There has a bit of what I would call “inflammatory” publicity recently about a lawsuit filed against FedEx for allegedly misapplying their residential surcharge to transactions that were consigned to locations that appear to be solely commercial. The press has reported that a plaintiff has evidence of numerous transactions going to business addresses such as FedEx’s headquarters in Memphis where the location is clearly and solely a commercial building. 

The allegation goes on to say that an employee of FedEx brought this fact to the attention of senior management that FedEx had this issue, and that senior management did not react (to the satisfaction of the employee apparently) to remedy the misapplication because, in the mind of the plaintiff, there was just too much revenue involved for FedEx to fix the problem. 

I have no dog in this fight. I am not a shipper, carrier, an attorney or a freight bill auditor. I do have 34 plus years of experience, however, working for parcel carriers, and like every dispute, there may be more to this case than meets the eye. 

What “triggers” the application of the residential surcharge? First, just about every shipment tendered to FedEx these days (and UPS for that matter) is tendered electronically. If the shipper checks the residential “field” indicator, then the residential fee is applied, even if the consignee is a commercial address. The carrier assumes the sender knows the difference between a residence and a commercial address.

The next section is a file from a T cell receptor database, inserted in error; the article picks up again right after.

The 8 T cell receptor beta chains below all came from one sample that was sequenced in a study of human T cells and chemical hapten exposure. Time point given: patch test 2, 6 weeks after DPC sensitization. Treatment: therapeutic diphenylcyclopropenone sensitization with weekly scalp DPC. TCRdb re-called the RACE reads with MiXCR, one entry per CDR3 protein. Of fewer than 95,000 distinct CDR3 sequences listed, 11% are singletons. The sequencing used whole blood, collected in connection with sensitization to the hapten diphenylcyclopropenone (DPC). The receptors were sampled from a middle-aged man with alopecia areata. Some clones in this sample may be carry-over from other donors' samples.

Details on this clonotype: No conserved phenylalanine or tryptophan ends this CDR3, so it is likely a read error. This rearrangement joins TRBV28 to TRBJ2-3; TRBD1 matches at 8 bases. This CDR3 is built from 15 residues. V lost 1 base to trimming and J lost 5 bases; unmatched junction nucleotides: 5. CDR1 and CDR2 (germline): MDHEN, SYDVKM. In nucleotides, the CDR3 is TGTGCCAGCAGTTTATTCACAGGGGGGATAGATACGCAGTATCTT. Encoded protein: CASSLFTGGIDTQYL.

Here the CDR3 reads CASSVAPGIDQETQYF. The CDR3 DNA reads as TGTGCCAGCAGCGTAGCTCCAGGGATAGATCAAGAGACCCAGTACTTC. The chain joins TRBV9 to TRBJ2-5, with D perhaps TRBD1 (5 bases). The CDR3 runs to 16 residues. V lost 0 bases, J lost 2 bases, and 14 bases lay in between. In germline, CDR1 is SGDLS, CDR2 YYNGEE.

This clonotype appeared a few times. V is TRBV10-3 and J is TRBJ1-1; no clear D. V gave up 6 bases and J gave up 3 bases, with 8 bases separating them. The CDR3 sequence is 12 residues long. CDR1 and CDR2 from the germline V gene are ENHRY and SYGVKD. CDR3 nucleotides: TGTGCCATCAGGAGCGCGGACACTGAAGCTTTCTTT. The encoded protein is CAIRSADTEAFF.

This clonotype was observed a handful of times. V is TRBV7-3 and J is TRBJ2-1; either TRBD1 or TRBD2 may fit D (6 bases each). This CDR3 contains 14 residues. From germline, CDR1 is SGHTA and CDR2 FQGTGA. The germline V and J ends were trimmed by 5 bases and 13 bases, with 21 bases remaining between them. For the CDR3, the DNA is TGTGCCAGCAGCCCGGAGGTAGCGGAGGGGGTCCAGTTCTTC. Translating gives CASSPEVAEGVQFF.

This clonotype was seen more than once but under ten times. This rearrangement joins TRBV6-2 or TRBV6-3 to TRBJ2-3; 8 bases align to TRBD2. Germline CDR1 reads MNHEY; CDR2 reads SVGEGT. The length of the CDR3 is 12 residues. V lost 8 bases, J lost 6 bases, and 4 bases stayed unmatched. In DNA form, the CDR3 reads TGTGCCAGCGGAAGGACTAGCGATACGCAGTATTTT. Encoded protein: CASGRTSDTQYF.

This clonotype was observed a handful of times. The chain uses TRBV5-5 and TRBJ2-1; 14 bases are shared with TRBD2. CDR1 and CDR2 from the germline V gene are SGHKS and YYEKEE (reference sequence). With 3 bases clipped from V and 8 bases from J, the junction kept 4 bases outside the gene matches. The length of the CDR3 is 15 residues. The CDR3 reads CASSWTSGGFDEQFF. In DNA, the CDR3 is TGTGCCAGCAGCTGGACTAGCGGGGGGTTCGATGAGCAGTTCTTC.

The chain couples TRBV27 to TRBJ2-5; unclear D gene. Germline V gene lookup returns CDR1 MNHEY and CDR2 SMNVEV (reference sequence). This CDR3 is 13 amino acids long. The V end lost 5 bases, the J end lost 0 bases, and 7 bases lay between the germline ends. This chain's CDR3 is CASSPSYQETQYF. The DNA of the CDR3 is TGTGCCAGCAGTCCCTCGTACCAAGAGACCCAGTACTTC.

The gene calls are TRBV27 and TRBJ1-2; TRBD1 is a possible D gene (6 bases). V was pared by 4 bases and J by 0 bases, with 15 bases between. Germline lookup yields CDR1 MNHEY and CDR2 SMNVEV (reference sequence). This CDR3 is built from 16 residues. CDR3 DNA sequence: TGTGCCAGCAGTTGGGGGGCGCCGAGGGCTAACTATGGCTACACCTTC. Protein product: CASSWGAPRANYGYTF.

Today with so much e-commerce going on with internet retailers, it’s actually the buyer (recipient) of a transaction that is entering the data and indicating a shipment as destined for a residence. The sender just transfers this data to their order entry system, and they in turn pass it onto the carrier when they originate the shipment. If the shipper (or buyer) made the indication in error, can one hold the carrier accountable for the application of the charge? 

Some would argue; “Yes they should.” If the carrier can determine an address is a residence then should they not be able to determine an address as commercial? Rather than get into massive programming redesign perhaps the carriers should just add to their service guide “if you tender a shipment and designate the recipient as a residence for the purpose of the application of a surcharge, then the surcharge shall apply. Then “Caveat Emptor”.